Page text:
• wabacorr.ado in Stata Total correlation and components: ------------------------------------------------------------------------------Variables | r-total betw-comp with-comp z' p>|z'| ----------------------------+-------------------------------------------------negotiation-satisfaction | 0.7616 -0.0156 0.7772 -3.0239 0.0025 negotiation-performance | 0.0379 0.0402 -0.0023 0.1122 0.9107  Parts negotiation-taskclarity | -0.0116 -0.0167 0.0051 0.0343 0.9726 satisfaction-performance | -0.0063 -0.0096 0.0033 0.0187 0.9851 satisfaction-taskclarity | 0.0304 0.0145 0.0159 -0.0039 0.9969 performance-taskclarity | -0.9620 -0.9614 -0.0006 5.8045 0.0000 -------------------------------------------------------------------------------  Induction for the correlation between negotiation and satisfaction is parts  Thus variables should not be aggregated, but higher level information could be disregarded without a big loss Sven-Oliver Spieß 24.06.2009 ║ Page 24 24.06.2009
    • wabacorr.ado in Stata  What if induction is wholes (as with performance and taskclarity) or equivocal?  If possible repeat WABA at the next higher level until induction is parts  New number of cases N equals the number of groups M during the previous analysis  Input/initial values are correspondingly the means μ•j of the previous analysis  This is called multiple WABA  In unbalanced data the means must be weighted to avoid distortions (wabacorr supports frequency weights)  Aggregate data no higher than level of first parts induction, but do not disregard levels where inductions were equivocal  Stata again: Sven-Oliver Spieß 24.06.2009 ║ Page 25 24.06.2009
    • wabacorr.ado in Stata . collapse (mean) performance taskclarity group collectivity (count) obs=performance, by(dyad) . wabacorr performance taskclarity [fweight=obs], by(group) Within and between analysis Group variable: group 40 = = 20 10 Obs per group: min = avg = max = Number of weighted obs = Number of obs Number of groups 2 2.0 2 Weighted obs per group: min = avg = max = 4 4.0 4 ::: Output omitted ::: . collapse (mean) performance taskclarity collectivity (rawsum) obs [fweight=obs], by(group) . wabacorr performance taskclarity [fweight=obs], by(collectivity) Sven-Oliver Spieß 24.06.2009 ║ Page 26 24.06.2009
    • wabacorr.ado in Stata . wabacorr performance taskclarity [fweight=obs], by(collectivity) Within and between analysis Group variable: collectivity 40 = = 10 4 Obs per group: min = avg = max = Number of weighted obs = Number of obs Number of groups 2 2.5 3 Weighted obs per group: min = avg = max = 8 10.0 12 ::: Output omitted :::  Induction remains wholes even at the highest level  Data could thus be aggregated by collectivities Sven-Oliver Spieß 24.06.2009 ║ Page 27 24.06.2009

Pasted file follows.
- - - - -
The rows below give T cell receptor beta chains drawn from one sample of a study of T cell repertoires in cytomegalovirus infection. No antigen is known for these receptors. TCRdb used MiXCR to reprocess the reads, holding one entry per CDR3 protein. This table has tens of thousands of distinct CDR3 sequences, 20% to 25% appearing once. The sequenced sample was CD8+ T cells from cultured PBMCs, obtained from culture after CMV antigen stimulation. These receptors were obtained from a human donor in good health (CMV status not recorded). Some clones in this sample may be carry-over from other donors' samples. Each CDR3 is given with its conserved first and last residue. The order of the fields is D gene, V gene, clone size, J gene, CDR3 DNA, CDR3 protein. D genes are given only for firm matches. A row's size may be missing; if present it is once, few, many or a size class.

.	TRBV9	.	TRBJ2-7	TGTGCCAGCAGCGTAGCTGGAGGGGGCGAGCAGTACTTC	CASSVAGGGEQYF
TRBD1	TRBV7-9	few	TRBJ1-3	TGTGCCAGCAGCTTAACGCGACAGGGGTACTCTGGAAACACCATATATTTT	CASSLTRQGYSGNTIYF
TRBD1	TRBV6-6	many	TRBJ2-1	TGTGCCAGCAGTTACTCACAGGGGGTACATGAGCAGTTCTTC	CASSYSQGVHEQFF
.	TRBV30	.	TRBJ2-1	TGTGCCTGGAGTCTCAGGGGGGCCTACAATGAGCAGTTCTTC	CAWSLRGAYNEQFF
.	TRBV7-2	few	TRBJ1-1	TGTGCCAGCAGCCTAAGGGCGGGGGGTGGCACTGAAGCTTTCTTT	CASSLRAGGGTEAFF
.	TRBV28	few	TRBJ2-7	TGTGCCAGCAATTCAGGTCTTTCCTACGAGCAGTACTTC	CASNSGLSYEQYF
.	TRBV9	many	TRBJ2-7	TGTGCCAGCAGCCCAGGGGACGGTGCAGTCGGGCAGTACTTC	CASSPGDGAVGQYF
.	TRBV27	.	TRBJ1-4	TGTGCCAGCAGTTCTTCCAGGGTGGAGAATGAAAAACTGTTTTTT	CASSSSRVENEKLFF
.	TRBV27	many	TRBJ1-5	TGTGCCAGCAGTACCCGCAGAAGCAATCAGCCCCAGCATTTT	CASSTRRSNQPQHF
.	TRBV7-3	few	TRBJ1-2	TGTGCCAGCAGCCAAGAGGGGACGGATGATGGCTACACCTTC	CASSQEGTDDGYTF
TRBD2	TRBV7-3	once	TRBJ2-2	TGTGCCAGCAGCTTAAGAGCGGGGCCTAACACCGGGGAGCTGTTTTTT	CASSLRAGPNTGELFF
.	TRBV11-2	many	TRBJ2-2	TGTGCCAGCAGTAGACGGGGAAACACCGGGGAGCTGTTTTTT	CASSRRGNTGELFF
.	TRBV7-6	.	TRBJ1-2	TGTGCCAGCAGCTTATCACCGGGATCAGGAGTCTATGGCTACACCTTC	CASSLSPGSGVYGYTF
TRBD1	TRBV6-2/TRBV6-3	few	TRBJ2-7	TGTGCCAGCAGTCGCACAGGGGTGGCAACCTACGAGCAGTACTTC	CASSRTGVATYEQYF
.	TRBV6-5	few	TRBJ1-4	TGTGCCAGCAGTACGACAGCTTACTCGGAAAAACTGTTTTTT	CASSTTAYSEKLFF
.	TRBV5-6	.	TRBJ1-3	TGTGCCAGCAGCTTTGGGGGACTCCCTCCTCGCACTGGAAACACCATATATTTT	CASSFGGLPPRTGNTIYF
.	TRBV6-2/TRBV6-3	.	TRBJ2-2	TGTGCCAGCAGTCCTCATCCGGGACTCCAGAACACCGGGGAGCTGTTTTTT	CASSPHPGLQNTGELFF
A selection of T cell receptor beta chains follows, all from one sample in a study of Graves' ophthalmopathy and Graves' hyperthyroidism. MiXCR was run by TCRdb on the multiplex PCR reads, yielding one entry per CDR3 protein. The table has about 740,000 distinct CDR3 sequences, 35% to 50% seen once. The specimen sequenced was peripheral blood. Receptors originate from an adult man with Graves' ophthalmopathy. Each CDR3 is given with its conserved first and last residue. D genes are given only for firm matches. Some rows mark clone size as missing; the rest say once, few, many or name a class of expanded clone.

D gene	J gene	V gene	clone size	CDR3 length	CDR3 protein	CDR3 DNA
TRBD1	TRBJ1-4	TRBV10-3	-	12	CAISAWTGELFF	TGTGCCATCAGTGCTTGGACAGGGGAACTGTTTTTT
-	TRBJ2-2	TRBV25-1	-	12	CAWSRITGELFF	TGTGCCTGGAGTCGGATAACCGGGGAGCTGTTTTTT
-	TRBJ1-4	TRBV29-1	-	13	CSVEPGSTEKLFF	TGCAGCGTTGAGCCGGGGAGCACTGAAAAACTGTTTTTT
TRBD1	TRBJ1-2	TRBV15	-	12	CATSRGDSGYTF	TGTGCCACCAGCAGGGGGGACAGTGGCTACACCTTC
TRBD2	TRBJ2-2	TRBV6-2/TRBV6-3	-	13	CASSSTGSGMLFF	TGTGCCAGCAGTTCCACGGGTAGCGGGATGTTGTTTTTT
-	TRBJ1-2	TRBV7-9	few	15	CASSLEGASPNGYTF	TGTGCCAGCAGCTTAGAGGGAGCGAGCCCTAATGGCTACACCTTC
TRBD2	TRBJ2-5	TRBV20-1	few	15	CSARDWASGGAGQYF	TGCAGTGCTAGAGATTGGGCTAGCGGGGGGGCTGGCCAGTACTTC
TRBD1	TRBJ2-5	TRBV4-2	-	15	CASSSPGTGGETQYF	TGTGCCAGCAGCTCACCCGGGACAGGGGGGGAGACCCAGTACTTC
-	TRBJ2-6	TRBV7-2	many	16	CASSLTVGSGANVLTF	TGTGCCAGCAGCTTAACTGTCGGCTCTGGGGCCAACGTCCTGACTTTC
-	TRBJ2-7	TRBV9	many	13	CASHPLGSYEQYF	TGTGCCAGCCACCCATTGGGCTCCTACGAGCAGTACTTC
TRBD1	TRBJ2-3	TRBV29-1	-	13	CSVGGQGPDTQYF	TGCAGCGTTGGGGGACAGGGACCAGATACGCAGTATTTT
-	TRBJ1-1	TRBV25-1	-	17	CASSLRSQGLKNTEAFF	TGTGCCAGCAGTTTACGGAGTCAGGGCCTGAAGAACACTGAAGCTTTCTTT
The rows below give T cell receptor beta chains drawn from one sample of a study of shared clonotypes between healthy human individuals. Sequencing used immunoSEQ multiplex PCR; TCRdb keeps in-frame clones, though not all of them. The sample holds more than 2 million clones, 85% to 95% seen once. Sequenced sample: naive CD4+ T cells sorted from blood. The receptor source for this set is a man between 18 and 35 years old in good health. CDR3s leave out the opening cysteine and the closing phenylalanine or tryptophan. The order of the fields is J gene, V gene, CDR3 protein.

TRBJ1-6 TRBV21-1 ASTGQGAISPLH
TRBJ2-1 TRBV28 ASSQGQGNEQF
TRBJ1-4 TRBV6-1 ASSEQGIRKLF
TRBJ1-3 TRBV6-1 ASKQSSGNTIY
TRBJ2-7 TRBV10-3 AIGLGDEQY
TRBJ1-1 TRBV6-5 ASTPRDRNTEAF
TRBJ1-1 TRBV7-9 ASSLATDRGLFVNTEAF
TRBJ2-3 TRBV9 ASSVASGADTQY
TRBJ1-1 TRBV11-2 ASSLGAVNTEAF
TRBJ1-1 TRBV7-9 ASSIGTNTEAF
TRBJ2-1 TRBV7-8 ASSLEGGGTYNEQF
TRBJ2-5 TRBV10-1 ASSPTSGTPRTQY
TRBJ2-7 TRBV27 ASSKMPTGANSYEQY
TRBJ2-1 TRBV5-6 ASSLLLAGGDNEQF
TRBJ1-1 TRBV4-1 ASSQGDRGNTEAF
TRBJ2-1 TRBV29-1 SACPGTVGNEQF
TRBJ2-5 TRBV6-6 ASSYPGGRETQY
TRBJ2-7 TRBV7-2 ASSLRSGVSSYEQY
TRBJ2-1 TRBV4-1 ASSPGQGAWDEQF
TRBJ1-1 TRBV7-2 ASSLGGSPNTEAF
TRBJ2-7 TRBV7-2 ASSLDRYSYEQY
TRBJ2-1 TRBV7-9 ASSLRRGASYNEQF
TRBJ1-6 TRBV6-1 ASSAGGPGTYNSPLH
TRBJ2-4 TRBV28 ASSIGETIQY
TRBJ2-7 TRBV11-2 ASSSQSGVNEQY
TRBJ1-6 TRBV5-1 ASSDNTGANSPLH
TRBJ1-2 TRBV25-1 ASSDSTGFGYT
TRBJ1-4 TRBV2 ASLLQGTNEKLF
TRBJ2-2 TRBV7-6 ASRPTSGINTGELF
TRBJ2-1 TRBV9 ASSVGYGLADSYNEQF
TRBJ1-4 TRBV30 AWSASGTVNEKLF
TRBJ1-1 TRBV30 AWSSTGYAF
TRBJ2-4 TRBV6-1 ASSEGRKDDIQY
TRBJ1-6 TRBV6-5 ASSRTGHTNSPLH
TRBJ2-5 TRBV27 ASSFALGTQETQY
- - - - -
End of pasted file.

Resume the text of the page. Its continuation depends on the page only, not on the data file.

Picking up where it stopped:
• Example for an Analysis: Dansereau et al. (2006)  Initial value  Step 2  Step 1  Step 3  Step 2  Step 1  Step 3  Step 2  Step 1  Step 1 Sven-Oliver Spieß 24.06.2009 ║ Page 28 24.06.2009
    • Conclusions I  Within and between analysis  provides a detailed picture of patterns of associations between variables at different levels in nested hierarchical data instead of an all-or-nothing decision as with ANOVA or intra-class correlations (ICC)  has its greatest added value in equivocal cases  can reveal important results even if total correlation is nil  can be employed at two levels (single WABA) or successively at more levels (multiple WABA)  can also be employed in multivariate contexts like regression analysis (cf. Dansereau et al. (2006))  can inform further analyses, like the choice of levels in multi level modeling (MLM), and selection of starting points for interventions Sven-Oliver Spieß 24.06.2009 ║ Page 29 24.06.2009
    • Conclusions II  wabacorr.ado  performs WABA of correlations in Stata 9.2 or higher  also provides tests of practical significances with ‘detail’ option  supports frequency weights to allow multiple WABA with unbalanced data  stores results for further use by the user Sven-Oliver Spieß 24.06.2009 ║ Page 30 24.06.2009
    • Further sources  Method:  Dansereau, F., Cho, J. and Francis J. Yammarino. (2006). Avoiding the "Fallacy of the Wrong Level": A Within and Between Analysis (WABA) Approach. Group & Organization Management, 31, 536 - 577.  O'Connor, B. P. (2004). SPSS and SAS programs for addressing interdependence and basic levels-of-analysis issues in psychological data. Behavior Research Methods, Instrumentation, and Computers, 36 (1), 17-28.  Detect software: http://www.levelsofanalysis.com  wabacorr.ado:  http://www.wip-mannheim.de/  http://www.svenoliverspiess.net/stata  Soon: Statistical Software Components Sven-Oliver Spieß 24.06.2009 ║ Page 31 24.06.2009
    • Thank you!